ASKSAGE: Sage Q&A Forum - Individual question feedhttp://ask.sagemath.org/questions/Q&A Forum for SageenCopyright Sage, 2010. Some rights reserved under creative commons license.Fri, 15 Apr 2016 09:55:07 -0500Error in rising_factorialhttp://ask.sagemath.org/question/32565/error-in-rising_factorial/ print [rising_factorial(n,n) for n in (0..5)]
print [rising_factorial(n,n) for n in range(6)]
I think both forms should give the same result. But the output is:
[1, 1, 6, 60, 840, 15120]
AttributeError: 'int' object has no attribute 'parent'
Edit: The same error is thrown for falling_factorial. Note that the factorial function does not
assume Sage-integers. This is a confusing inconsistency in the interface, at least.Tue, 16 Feb 2016 03:59:07 -0600http://ask.sagemath.org/question/32565/error-in-rising_factorial/Answer by eric_g for <pre><code>print [rising_factorial(n,n) for n in (0..5)]
print [rising_factorial(n,n) for n in range(6)]
</code></pre>
<p>I think both forms should give the same result. But the output is: </p>
<pre><code>[1, 1, 6, 60, 840, 15120]
AttributeError: 'int' object has no attribute 'parent'
</code></pre>
<p>Edit: The same error is thrown for falling_factorial. Note that the factorial function does not
assume Sage-integers. This is a confusing inconsistency in the interface, at least.</p>
http://ask.sagemath.org/question/32565/error-in-rising_factorial/?answer=33121#post-id-33121The ticket has been merged in SageMath 7.1. So if you download the latest version of SageMath, the problem has disappeared.Fri, 15 Apr 2016 09:55:07 -0500http://ask.sagemath.org/question/32565/error-in-rising_factorial/?answer=33121#post-id-33121Answer by eric_g for <pre><code>print [rising_factorial(n,n) for n in (0..5)]
print [rising_factorial(n,n) for n in range(6)]
</code></pre>
<p>I think both forms should give the same result. But the output is: </p>
<pre><code>[1, 1, 6, 60, 840, 15120]
AttributeError: 'int' object has no attribute 'parent'
</code></pre>
<p>Edit: The same error is thrown for falling_factorial. Note that the factorial function does not
assume Sage-integers. This is a confusing inconsistency in the interface, at least.</p>
http://ask.sagemath.org/question/32565/error-in-rising_factorial/?answer=32567#post-id-32567This is because (i) `range(6)` returns a list of Python integers (`int`), contrary to `(0..5)`, which is a generator of Sage integers (`Integer`), and (ii) the function `rising_factorial` is expecting Sage integers. To get the expected behavior, you should replace `range(6)` by `srange(6)` (which returns Sage integers). Tue, 16 Feb 2016 07:03:57 -0600http://ask.sagemath.org/question/32565/error-in-rising_factorial/?answer=32567#post-id-32567Comment by eric_g for <p>This is because (i) <code>range(6)</code> returns a list of Python integers (<code>int</code>), contrary to <code>(0..5)</code>, which is a generator of Sage integers (<code>Integer</code>), and (ii) the function <code>rising_factorial</code> is expecting Sage integers. To get the expected behavior, you should replace <code>range(6)</code> by <code>srange(6)</code> (which returns Sage integers). </p>
http://ask.sagemath.org/question/32565/error-in-rising_factorial/?comment=32577#post-id-32577This is now [http://trac.sagemath.org/ticket/20075](http://trac.sagemath.org/ticket/20075)Wed, 17 Feb 2016 03:55:15 -0600http://ask.sagemath.org/question/32565/error-in-rising_factorial/?comment=32577#post-id-32577Comment by eric_g for <p>This is because (i) <code>range(6)</code> returns a list of Python integers (<code>int</code>), contrary to <code>(0..5)</code>, which is a generator of Sage integers (<code>Integer</code>), and (ii) the function <code>rising_factorial</code> is expecting Sage integers. To get the expected behavior, you should replace <code>range(6)</code> by <code>srange(6)</code> (which returns Sage integers). </p>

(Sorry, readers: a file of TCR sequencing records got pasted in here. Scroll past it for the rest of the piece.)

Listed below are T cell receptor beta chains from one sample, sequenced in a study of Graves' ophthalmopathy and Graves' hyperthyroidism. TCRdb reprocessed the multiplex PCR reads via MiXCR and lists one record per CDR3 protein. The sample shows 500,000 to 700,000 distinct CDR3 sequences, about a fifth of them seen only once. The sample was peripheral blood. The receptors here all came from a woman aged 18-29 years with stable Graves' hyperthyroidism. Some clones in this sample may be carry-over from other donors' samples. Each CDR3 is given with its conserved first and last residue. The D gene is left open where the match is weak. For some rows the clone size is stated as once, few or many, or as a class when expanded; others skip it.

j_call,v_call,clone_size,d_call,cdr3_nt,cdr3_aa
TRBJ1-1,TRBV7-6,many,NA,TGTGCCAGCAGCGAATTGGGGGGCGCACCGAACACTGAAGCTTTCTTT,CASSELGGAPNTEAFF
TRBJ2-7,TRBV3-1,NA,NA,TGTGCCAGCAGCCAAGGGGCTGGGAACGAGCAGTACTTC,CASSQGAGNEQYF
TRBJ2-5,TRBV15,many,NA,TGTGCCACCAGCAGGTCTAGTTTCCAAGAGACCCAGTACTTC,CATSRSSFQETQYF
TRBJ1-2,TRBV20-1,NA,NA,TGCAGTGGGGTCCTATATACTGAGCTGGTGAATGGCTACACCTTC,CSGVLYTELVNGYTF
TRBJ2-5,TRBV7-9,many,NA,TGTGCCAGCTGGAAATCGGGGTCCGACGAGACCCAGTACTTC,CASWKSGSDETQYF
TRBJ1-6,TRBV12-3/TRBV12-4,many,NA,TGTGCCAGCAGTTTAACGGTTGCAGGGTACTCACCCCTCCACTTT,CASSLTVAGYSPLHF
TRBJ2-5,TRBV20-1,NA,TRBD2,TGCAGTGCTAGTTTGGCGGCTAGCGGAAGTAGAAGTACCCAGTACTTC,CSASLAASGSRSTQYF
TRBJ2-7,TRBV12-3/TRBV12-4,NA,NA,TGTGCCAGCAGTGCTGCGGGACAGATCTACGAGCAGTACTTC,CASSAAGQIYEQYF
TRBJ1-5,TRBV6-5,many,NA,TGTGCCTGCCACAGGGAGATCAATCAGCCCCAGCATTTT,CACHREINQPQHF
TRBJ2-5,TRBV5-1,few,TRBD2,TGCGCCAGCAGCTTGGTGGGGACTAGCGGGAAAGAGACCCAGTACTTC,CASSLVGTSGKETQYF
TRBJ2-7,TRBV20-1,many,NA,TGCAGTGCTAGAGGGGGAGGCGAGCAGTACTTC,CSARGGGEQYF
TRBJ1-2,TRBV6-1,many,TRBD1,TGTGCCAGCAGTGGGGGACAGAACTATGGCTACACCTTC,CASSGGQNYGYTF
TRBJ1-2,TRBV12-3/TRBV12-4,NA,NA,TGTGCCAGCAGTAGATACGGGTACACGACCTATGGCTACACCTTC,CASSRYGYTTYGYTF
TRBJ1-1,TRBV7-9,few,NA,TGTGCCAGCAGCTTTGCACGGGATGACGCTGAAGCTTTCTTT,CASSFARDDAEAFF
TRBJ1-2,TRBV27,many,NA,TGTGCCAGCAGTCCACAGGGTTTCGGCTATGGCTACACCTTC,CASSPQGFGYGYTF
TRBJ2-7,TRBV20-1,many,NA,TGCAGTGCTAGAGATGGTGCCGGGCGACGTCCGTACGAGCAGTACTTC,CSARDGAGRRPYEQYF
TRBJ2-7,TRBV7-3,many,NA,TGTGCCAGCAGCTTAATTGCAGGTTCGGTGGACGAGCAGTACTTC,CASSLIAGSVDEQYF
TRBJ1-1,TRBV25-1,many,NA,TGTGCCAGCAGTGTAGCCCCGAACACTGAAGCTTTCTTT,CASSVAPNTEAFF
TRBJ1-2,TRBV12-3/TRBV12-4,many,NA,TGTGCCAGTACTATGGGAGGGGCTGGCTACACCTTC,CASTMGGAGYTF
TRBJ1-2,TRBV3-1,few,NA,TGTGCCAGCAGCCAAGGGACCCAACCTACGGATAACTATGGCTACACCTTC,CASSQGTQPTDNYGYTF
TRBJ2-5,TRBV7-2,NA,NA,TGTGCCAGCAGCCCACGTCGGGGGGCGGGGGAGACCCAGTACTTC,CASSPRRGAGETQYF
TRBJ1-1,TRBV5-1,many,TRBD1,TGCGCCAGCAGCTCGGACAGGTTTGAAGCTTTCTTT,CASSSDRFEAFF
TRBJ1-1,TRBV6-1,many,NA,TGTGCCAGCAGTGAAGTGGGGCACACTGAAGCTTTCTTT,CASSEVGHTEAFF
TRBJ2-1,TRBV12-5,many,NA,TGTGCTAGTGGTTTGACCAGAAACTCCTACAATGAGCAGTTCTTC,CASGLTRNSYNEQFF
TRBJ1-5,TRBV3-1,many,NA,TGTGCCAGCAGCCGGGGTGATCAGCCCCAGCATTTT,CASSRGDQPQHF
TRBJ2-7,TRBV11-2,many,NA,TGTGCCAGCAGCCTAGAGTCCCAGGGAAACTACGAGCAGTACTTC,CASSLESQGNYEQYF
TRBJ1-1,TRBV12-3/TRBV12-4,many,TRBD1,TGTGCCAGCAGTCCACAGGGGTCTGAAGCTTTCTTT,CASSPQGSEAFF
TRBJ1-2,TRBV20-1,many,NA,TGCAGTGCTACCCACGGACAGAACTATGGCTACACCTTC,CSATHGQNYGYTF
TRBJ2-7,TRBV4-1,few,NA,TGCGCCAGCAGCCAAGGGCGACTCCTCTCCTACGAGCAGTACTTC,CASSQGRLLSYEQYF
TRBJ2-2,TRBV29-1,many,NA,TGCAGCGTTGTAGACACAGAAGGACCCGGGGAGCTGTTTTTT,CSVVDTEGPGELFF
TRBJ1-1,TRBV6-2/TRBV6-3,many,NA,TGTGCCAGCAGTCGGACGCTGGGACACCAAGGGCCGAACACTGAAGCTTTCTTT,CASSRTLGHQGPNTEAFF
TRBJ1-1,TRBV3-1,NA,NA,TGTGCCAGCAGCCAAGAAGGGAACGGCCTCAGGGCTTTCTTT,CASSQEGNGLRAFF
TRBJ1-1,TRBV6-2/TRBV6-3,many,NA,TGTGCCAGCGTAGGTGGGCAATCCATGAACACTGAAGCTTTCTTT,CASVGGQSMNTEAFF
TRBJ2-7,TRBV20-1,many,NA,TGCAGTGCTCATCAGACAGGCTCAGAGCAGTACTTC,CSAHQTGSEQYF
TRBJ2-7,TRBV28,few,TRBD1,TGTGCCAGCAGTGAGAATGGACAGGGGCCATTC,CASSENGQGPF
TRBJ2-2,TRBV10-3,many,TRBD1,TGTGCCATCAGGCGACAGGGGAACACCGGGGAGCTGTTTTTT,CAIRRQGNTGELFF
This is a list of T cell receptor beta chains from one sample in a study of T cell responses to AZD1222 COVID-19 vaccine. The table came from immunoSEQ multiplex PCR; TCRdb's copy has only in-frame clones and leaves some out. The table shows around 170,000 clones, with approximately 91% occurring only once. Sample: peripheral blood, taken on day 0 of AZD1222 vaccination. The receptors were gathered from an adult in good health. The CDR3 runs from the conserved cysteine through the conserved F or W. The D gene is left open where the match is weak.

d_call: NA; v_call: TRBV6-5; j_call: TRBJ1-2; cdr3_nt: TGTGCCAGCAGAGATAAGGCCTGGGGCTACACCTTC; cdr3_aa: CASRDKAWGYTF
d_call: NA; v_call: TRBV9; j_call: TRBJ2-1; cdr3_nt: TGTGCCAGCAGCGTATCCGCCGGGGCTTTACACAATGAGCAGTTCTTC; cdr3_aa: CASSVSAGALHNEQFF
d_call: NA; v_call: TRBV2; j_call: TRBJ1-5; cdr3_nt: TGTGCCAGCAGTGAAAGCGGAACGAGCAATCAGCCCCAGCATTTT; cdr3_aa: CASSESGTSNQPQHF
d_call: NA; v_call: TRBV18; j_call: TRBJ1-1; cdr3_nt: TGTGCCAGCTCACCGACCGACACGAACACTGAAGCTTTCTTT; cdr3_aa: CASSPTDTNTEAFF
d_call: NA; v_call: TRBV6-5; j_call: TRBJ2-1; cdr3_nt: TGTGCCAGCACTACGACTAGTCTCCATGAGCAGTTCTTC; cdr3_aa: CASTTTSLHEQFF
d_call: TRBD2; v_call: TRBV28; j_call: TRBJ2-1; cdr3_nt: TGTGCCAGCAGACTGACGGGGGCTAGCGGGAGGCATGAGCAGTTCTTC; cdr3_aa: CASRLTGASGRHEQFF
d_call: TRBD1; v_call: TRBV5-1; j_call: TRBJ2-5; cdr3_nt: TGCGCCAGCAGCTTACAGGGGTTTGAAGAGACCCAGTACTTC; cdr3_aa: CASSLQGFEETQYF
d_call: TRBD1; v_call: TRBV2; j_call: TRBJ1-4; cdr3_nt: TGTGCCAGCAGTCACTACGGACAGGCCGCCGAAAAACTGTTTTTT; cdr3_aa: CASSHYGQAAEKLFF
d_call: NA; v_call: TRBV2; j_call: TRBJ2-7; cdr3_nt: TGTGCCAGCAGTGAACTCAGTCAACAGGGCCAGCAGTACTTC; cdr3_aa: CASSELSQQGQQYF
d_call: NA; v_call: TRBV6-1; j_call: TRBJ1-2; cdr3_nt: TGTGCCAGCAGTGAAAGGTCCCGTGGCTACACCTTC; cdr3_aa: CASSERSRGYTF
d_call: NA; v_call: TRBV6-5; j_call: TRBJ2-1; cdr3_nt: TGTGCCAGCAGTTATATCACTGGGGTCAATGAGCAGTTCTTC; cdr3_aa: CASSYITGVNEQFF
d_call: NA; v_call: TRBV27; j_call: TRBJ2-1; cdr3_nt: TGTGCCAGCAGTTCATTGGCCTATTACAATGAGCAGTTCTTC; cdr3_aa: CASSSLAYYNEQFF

http://ask.sagemath.org/question/32565/error-in-rising_factorial/?comment=32574#post-id-32574@kcrisman: sure, I'll open a ticket for this tomorrow.
@Peter: `rising_factorial(0,0)` works because Sage's preparser transforms the `0`'s into Sage integers, as you can see by means of the function `preparse`:
sage: preparse("rising_factorial(0,0)")
'rising_factorial(Integer(0),Integer(0))'Tue, 16 Feb 2016 14:14:27 -0600http://ask.sagemath.org/question/32565/error-in-rising_factorial/?comment=32574#post-id-32574Comment by Peter Luschny for <p>This is because (i) <code>range(6)</code> returns a list of Python integers (<code>int</code>), contrary to <code>(0..5)</code>, which is a generator of Sage integers (<code>Integer</code>), and (ii) the function <code>rising_factorial</code> is expecting Sage integers. To get the expected behavior, you should replace <code>range(6)</code> by <code>srange(6)</code> (which returns Sage integers). </p>
http://ask.sagemath.org/question/32565/error-in-rising_factorial/?comment=32573#post-id-32573Thanks Eric, I know the workaround as my first line shows. But this is a blatant bug because rising_factorial(0,0) = 1 no matter what technical type of integer is used.Tue, 16 Feb 2016 11:58:07 -0600http://ask.sagemath.org/question/32565/error-in-rising_factorial/?comment=32573#post-id-32573Comment by kcrisman for <p>This is because (i) <code>range(6)</code> returns a list of Python integers (<code>int</code>), contrary to <code>(0..5)</code>, which is a generator of Sage integers (<code>Integer</code>), and (ii) the function <code>rising_factorial</code> is expecting Sage integers. To get the expected behavior, you should replace <code>range(6)</code> by <code>srange(6)</code> (which returns Sage integers). </p>
http://ask.sagemath.org/question/32565/error-in-rising_factorial/?comment=32571#post-id-32571But should this function take `int`s and coerce them?Tue, 16 Feb 2016 11:44:14 -0600http://ask.sagemath.org/question/32565/error-in-rising_factorial/?comment=32571#post-id-32571